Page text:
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How to slice and dice a serial killer

TELEVISION : PRIME-TIME TV

Making Showtime's bare 'n' bloody 'Dexter' suitable for CBS called for some dexterous cutting.

February 17, 2008|Lynn Smith | Times Staff Writer

High above Wilshire Boulevard, scenes from the pilot of "Dexter" were illuminating a tiny editing room. From a couch, Bob Greenblatt, Showtime's president of entertainment, considered the original version of the bloody series about a well-meaning serial killer -- and compared it to the revised version he'd made for CBS.

CBS will begin airing the 12 episodes of Season 1, or at least parts of them, tonight in another sign of how the networks are tiptoeing into edgier fare.

For The Record
Los Angeles Times Tuesday, February 19, 2008 Home Edition Main News Part A Page 2 National Desk 1 inches; 43 words Type of Material: Correction
"Dexter": An article in Sunday's Calendar section about the television show "Dexter" incorrectly said that Showtime and CBS are "sister networks under Viacom." While the CBS television network and Showtime are both part of the CBS Corp., they are not owned by Viacom.
For The Record
Los Angeles Times Sunday, February 24, 2008 Home Edition Sunday Calendar Part E Page 2 Calendar Desk 1 inches; 40 words Type of Material: Correction
"Dexter": An article last Sunday about the television show "Dexter" incorrectly said that Showtime and CBS are "sister networks under Viacom." While the CBS television network and Showtime are both part of CBS Corp., they are not owned by Viacom.

"The things that are unconventional about it are still 100% there," Greenblatt promised as scenes of the Miami Police Department, Miami night life and Dexter's kill room unrolled.

Indeed, the severed head still bounced on the freeway and the mutilated corpse was still neatly laid out by the motel. But profanities, sexual foreplay, genitals secured with plastic wrap? Cut, cut and blurred, even though you couldn't see anything anyway. You just don't know what might show up on hi-def, Greenblatt explained.

In personally editing the series, the lanky, low-key executive found himself in an odd predicament. Under his watch, Showtime has earned a reputation for provocative but likable shows you'd never see on broadcast TV. Now he had turned the twisted and darkly humorous series about the Miami forensics expert/serial killer into something a broadcast network would find acceptable.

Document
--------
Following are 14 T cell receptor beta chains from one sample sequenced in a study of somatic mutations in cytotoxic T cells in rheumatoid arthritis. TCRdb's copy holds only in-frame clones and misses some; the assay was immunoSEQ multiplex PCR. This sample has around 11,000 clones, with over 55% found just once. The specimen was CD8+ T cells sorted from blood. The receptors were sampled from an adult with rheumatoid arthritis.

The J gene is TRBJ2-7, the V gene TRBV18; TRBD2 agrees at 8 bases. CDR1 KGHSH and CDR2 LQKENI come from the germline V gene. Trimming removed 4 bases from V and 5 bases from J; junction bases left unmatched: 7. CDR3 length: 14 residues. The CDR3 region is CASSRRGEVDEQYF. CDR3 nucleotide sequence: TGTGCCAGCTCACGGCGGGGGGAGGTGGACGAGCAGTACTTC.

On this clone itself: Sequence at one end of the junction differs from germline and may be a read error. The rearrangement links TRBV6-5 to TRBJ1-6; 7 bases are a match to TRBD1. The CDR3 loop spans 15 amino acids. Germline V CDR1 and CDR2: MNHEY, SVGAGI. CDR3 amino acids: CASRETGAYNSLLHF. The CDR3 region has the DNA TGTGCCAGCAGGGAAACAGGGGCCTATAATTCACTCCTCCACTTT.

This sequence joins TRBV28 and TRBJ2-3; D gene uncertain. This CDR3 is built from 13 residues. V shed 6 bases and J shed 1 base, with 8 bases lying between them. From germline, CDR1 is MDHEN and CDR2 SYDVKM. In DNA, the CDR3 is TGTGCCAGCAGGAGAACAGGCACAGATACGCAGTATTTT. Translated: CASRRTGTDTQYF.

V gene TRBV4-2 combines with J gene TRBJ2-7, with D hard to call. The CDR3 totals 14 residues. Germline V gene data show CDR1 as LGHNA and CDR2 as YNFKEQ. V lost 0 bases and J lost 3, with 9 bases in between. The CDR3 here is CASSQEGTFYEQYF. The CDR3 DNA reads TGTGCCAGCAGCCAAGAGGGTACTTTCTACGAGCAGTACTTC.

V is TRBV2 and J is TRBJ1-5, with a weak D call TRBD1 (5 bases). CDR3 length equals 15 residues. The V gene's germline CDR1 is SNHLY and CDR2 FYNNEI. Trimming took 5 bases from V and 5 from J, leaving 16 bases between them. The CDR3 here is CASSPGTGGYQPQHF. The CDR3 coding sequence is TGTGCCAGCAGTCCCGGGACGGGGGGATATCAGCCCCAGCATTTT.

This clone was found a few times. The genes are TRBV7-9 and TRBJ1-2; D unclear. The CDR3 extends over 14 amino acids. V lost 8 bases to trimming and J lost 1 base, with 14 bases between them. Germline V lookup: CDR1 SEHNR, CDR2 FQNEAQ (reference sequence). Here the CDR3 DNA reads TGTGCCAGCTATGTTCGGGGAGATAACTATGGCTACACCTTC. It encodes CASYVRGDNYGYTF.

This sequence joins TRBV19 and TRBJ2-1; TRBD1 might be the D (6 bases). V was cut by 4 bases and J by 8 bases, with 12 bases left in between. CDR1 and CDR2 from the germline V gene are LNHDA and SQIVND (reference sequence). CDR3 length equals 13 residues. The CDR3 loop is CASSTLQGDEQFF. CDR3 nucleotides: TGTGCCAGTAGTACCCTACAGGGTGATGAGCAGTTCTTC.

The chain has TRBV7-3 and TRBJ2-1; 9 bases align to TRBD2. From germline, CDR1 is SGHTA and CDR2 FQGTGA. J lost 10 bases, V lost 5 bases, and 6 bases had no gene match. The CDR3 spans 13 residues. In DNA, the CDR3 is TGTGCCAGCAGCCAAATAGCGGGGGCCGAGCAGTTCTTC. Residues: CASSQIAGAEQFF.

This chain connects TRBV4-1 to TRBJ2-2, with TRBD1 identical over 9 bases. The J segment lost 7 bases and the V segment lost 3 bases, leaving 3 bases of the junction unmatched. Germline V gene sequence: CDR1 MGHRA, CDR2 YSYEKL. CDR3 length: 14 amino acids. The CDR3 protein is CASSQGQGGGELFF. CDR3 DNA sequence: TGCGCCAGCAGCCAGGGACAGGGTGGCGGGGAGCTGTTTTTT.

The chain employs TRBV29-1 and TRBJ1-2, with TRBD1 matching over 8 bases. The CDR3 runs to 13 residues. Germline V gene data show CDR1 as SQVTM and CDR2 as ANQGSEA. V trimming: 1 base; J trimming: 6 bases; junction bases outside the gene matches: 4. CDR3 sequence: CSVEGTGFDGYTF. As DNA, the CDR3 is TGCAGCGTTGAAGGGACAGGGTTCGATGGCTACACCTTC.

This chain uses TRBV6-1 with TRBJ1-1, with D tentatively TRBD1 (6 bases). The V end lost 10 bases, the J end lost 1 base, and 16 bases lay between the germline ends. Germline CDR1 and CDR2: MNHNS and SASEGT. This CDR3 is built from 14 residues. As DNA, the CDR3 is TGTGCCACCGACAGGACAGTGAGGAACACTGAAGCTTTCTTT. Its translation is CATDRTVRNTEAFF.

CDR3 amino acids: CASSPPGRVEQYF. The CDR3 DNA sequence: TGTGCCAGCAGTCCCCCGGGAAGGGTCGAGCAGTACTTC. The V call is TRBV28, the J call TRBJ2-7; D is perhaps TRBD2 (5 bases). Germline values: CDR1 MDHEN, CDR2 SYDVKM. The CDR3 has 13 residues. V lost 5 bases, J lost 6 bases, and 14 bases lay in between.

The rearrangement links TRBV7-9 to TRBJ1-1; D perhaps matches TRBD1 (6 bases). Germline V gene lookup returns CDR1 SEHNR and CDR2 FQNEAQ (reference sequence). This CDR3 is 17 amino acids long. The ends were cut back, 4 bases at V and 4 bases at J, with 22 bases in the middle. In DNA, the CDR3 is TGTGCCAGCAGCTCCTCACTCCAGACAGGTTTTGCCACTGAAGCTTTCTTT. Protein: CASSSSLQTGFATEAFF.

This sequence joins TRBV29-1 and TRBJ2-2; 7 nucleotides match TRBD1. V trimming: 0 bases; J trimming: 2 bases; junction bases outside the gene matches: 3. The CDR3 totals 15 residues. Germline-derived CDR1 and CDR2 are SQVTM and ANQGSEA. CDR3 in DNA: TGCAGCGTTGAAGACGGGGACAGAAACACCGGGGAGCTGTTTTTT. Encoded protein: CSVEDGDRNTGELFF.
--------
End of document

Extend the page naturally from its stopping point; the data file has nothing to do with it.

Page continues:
Just the thought of an edited version for broadcast made both fans and some critics cringe. Could it be done without killing "Dexter's" beating heart? And could any amount of editing make it proper for mass audiences?

In fact, Greenblatt said, CBS had fewer requested changes than he had expected. As sister networks under Viacom, Showtime and CBS had already considered collaborating on some projects. But as CBS watched the writers strike deplete its cupboards, it was agreed the time was right to let "Dexter" try the transition, the first full cable series to be repeated on a broadcast network. Even with the end of the strike, CBS will air all 12 episodes in Season 1. Showtime, meanwhile, will gear up to start production on Season 3.

Some of the cuts were indeed painful, but Greenblatt said he was happy to give "Dexter" the chance to be seen and appreciated by a larger audience. Because show runners were on strike before last week's settlement, he took over the editing himself.

Actually, "Dexter" fits in "very nicely" with other procedurals and thrillers on CBS, including the "CSI" franchise, "NCIS" and "Cold Case," which will lead into "Dexter," said CBS Entertainment President Nina Tassler. "It's not that grisly of a show. It's more of a psychological thriller, beautifully executed, with terrific characters, and the writing is great," she said.

What fans love about the series, however, is that it would never be confused with "CSI Miami" or "Miami Vice." As played by Michael C. Hall, Dexter narrates his own story in a sardonic monotone that changes as his self-awareness expands. He is well aware the Miami police don't solve the majority of murders, thus leaving justice up to him and his unbidden and incurable antisocial urges.

As he goes about his business, he also describes his attempts to appear normal, such as forcing himself to find a girlfriend or bringing doughnuts to work. He justifies his sadistic deeds by killing killers only according to the "code of Harry," rules of acceptable murder as laid down by the police officer who adopted and raised him.

The tone and pace are hot and languid, like the city, and peopled with a nice cultural mix. They include humorously flawed colleagues, such as a female chief on the make, a Spanish-speaking detective whose favorite book is "The Secret," and Dexter's own naive and ambitious sister. All speak the everyday profanity of the harshest workplaces.

The editing process wasn't as daunting as it might seem, Greenblatt said. He started with an already edited and dubbed "clean" version that Showtime routinely makes of all its shows at the same time it is making the originals in anticipation of later syndication.

"Dexter," preparing to shoot Season 3, isn't yet ready to follow "Sex and the City" and "The Sopranos" into syndication. However, many decisions about what to cut had already been made in an overly cautious edit, Greenblatt said.

Still, he said he "looked at everything" and in some cases was able to put back words like "bitch." "Hell" and "damn" were also OK.

Replacing other profanities was the most technically challenging task. In the original pilot, Dexter and his nemesis, Sgt. James Doakes (Erik King), have a confrontational scene that sets up their cantankerous relationship. In it, Doakes uses the F-word six times. "We couldn't do that," Greenblatt said. At the same time, he said, "We didn't want to take them all out."

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